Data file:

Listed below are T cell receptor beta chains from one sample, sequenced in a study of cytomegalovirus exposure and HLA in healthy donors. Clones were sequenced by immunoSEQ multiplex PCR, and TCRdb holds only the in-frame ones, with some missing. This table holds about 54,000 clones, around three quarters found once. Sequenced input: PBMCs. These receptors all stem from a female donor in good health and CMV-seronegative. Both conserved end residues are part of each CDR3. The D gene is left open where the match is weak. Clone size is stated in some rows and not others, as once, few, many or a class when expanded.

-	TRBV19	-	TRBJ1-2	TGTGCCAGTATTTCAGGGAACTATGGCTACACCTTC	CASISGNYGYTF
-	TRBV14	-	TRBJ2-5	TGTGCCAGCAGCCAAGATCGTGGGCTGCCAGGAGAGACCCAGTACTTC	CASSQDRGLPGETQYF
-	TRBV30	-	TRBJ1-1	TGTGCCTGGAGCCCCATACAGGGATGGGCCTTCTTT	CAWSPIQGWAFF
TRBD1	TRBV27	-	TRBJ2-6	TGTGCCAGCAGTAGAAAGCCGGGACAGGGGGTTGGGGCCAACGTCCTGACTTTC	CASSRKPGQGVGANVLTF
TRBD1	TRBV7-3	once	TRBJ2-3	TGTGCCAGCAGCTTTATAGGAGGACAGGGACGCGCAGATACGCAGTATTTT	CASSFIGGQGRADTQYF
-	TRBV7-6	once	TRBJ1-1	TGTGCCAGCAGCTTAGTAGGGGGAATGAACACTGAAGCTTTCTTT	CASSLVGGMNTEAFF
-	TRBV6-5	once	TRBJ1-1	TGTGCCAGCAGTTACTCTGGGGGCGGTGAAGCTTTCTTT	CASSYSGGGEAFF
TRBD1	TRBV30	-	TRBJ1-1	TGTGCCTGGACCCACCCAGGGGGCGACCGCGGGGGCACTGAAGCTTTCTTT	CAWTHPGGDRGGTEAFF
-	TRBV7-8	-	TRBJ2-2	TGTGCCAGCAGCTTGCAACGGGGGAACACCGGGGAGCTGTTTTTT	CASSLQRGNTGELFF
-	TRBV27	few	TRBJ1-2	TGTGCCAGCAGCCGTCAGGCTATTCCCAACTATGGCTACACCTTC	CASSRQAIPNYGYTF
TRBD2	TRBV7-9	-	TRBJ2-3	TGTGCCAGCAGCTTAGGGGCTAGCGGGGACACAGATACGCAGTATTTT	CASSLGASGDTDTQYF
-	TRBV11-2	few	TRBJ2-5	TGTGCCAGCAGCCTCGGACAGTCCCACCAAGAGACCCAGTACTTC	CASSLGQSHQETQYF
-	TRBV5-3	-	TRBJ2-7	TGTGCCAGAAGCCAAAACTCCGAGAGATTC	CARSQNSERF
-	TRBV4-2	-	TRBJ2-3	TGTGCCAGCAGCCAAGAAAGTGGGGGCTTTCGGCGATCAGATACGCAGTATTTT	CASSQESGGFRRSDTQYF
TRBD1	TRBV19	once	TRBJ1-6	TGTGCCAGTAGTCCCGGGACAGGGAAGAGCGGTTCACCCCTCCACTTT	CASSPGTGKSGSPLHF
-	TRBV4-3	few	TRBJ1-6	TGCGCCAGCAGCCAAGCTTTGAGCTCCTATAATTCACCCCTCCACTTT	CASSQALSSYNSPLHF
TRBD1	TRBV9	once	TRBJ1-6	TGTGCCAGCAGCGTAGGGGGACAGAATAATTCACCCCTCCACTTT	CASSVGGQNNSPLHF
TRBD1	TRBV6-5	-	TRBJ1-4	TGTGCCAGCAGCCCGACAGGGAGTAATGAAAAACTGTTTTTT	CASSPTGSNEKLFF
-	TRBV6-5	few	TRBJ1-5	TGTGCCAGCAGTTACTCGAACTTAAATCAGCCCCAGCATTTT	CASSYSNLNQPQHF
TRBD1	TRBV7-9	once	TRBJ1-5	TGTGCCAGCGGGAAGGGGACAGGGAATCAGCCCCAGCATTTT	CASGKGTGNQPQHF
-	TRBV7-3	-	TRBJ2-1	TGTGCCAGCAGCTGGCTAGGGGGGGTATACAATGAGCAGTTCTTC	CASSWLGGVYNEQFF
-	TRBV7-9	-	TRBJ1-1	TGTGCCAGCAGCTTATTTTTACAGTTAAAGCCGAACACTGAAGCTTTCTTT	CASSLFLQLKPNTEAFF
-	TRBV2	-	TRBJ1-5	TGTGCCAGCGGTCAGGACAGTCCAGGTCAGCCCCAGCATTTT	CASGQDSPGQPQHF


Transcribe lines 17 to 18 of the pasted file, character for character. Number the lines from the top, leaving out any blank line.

-	TRBV4-3	few	TRBJ1-6	TGCGCCAGCAGCCAAGCTTTGAGCTCCTATAATTCACCCCTCCACTTT	CASSQALSSYNSPLHF
TRBD1	TRBV9	once	TRBJ1-6	TGTGCCAGCAGCGTAGGGGGACAGAATAATTCACCCCTCCACTTT	CASSVGGQNNSPLHF